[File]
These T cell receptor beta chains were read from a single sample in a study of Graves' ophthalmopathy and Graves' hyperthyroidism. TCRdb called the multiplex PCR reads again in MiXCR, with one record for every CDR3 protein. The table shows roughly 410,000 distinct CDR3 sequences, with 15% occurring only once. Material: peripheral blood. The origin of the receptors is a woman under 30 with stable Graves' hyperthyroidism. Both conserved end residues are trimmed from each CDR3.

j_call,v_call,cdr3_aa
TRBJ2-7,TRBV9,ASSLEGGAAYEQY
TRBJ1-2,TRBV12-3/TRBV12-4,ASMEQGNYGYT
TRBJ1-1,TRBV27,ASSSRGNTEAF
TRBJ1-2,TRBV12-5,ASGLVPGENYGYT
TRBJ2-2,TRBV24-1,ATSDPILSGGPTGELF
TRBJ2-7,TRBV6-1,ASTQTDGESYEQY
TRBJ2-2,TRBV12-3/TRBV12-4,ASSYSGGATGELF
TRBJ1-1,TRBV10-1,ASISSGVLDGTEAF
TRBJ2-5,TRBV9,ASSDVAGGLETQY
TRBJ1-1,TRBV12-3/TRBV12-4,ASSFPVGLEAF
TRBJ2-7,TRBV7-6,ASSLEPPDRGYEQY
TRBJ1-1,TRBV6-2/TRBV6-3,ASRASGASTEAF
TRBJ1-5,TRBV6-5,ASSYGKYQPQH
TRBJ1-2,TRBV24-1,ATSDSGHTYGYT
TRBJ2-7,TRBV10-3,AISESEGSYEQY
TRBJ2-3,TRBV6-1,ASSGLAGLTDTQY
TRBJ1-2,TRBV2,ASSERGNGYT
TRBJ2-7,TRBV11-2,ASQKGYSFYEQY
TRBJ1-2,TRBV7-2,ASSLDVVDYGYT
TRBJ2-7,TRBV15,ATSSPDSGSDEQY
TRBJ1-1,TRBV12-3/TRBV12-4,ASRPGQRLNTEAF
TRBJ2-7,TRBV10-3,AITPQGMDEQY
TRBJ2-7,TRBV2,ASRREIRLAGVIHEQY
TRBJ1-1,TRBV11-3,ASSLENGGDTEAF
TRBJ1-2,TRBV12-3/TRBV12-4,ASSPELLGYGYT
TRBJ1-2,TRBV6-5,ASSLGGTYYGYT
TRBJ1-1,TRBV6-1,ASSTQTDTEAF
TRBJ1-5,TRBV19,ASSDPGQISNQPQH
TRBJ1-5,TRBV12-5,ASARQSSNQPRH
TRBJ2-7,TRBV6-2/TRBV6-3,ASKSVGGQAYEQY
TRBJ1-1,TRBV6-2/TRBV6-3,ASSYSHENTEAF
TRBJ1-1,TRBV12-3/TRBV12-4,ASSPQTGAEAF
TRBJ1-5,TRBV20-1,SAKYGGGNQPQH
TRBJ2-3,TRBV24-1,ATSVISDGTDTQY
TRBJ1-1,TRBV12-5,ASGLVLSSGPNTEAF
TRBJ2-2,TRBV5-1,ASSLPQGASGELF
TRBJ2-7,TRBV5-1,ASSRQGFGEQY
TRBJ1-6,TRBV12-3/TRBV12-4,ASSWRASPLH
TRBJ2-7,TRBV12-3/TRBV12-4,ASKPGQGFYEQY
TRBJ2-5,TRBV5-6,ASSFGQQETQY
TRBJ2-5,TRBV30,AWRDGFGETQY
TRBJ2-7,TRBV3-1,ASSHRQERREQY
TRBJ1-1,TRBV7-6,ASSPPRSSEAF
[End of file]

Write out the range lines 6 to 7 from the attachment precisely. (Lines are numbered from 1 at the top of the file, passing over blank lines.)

TRBJ1-2,TRBV12-5,ASGLVPGENYGYT
TRBJ2-2,TRBV24-1,ATSDPILSGGPTGELF